Journal of Neuroscience, Vol. 25

Journal of NeuroscienceFeb. 2005, Journal of Neuroscience, Vol. 25 Issue 8, Pages 1904-1913

Maria L. de Ceballos, PhD, Researcher and Group Leader of the Department of Neural Plasticity at the Cajal Institute, Spain, et al., wrote the following in a Feb. 2005 article titled “Prevention of Alzheimer’s Disease Pathology by Cannabinoids: Neuroprotection Mediated by Blockage of Microglial Activation,” published in the Journal of Neuroscience:

“Our results indicate that cannabinoid receptors are important in the pathology of AD [Alzheimer's Disease] and that cannabinoids succeed in preventing the neurodegenerative process occurring in the disease.”

Journal of Acquired Immune Deficiency Syndromes

Journal of Acquired Immune Deficiency SyndromesAug. 15, 2007, Journal of Acquired Immune Deficiency Syndromes, Vol. 45, Number 5, Pages 545-554

Margaret Haney, PhD, Associate Professor of Clinical Neuroscience at Columbia University, et al., wrote the following in their Aug. 15, 2007 study titled “Dronabinol and Marijuana in HIV-Positive Marijuana Smokers: Caloric Intake, Mood, and Sleep,” published in the Journal of Acquired Immune Deficiency Syndromes:

“Objectives: This placebo-controlled within-subjects study evaluated marijuana and dronabinol across a range of behaviors: eating topography, mood, cognitive performance, physiologic measures, and sleep.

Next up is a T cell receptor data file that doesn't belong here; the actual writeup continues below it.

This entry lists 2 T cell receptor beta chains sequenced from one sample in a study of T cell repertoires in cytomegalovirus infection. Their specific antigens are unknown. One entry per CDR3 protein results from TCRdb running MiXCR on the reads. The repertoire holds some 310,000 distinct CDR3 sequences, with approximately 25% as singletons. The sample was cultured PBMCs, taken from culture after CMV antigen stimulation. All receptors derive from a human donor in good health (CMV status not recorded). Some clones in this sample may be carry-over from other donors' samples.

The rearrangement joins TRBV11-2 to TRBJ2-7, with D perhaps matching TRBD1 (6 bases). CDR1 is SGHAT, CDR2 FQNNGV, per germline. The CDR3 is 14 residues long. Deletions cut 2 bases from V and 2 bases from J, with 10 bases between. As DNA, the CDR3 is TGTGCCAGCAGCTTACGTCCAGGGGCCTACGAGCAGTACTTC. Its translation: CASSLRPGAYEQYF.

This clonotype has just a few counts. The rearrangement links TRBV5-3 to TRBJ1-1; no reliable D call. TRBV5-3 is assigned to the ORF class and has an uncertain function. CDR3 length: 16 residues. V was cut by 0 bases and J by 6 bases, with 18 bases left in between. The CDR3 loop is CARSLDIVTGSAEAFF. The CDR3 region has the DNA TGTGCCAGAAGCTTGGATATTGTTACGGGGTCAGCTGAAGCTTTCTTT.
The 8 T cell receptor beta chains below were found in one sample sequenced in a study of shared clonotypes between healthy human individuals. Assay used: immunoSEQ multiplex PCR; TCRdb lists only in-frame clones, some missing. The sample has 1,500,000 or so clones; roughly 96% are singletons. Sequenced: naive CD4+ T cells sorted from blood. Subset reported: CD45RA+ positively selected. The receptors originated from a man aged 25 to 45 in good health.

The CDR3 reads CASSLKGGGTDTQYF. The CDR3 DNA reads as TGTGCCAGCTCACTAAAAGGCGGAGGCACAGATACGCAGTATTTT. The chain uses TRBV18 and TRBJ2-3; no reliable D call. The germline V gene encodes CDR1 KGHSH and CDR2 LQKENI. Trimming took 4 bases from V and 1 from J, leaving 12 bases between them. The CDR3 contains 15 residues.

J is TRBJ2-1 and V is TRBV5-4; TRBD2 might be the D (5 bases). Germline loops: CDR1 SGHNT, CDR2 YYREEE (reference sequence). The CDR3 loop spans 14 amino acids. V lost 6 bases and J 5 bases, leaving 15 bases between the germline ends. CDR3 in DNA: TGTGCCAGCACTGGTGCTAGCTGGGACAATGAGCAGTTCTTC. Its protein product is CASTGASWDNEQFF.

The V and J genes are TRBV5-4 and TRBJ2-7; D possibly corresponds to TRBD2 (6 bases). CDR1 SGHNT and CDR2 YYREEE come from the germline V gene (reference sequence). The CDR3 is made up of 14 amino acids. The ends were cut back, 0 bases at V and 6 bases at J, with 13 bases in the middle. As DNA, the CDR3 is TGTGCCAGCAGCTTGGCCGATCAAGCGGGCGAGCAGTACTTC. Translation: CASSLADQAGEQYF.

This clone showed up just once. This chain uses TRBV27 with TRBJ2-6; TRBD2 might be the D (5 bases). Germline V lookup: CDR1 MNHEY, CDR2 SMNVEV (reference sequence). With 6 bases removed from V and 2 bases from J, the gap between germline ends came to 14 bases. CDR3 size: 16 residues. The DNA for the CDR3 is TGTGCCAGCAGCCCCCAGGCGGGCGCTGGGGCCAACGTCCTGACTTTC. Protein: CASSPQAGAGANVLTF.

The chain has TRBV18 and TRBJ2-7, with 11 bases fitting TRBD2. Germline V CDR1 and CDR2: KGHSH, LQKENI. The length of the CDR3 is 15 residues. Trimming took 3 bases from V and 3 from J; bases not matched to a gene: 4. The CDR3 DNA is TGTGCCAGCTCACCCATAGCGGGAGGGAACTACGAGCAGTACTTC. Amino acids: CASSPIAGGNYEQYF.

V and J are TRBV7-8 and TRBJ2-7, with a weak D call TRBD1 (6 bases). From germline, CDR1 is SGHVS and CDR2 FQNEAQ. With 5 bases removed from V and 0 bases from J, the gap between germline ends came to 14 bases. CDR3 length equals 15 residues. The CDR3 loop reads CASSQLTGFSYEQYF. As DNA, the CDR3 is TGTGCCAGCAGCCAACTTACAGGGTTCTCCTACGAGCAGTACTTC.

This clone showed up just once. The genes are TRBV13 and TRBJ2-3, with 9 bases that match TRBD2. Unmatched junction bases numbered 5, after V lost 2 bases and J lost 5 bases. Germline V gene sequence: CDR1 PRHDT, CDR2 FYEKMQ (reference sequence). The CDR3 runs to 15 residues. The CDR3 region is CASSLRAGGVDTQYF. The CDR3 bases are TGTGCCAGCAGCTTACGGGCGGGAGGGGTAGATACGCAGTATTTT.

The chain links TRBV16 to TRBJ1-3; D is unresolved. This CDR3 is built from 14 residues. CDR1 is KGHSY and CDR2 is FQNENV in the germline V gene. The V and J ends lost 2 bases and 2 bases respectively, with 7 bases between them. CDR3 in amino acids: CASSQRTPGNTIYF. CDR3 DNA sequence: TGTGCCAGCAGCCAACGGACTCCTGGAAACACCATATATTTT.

METHODS: HIV-positive marijuana smokers (n = 10) completed 2 16-day inpatient phases. Each dronabinol (5 and 10 mg) and marijuana (2.0% and 3.9% [DELTA]9-tetrahydrocannabinol [THC]) dose was administered 4 times daily for 4 days, but only 1 drug was active per day, thereby maintaining double-blind dosing. Four days of placebo washout separated each active cannabinoid condition.

RESULTS: As compared with placebo, marijuana and dronabinol dose dependently increased daily caloric intake and body weight in HIV-positive marijuana smokers. All cannabinoid conditions produced significant intoxication, except for low-dose dronabinol (5 mg); the intoxication was rated positively (e.g., “good drug effect”) with little evidence of discomfort and no impairment of cognitive performance. Effects of marijuana and dronabinol were comparable, except that only marijuana (3.9% THC) improved ratings of sleep.

Conclusions: These data suggest that for HIV-positive marijuana smokers, both dronabinol (at doses 8 times current recommendations) and marijuana were well tolerated and produced substantial and comparable increases in food intake.”

Clinical Rehabilitation, Vol. 17

journal Clinical RehabilitationFeb. 2003, Clinical Rehabilitation, Vol. 17, Pages 18-26

Derick T. Wade, MD, Professor in the Department of Clinical Neurology at the University of Oxford, et al., wrote in a Feb. 2003 article titled “A Preliminary Controlled Study to Determine Whether Whole-Plant Cannabis Extracts Can Improve Intractable Neurogenic Symptoms” in the journal Clinical Rehabilitation:

“OBJECTIVES: To determine whether plant-derived cannabis medicinal extracts (CME) can alleviate neurogenic symptoms unresponsive to standard treatment, and to quantify adverse effects…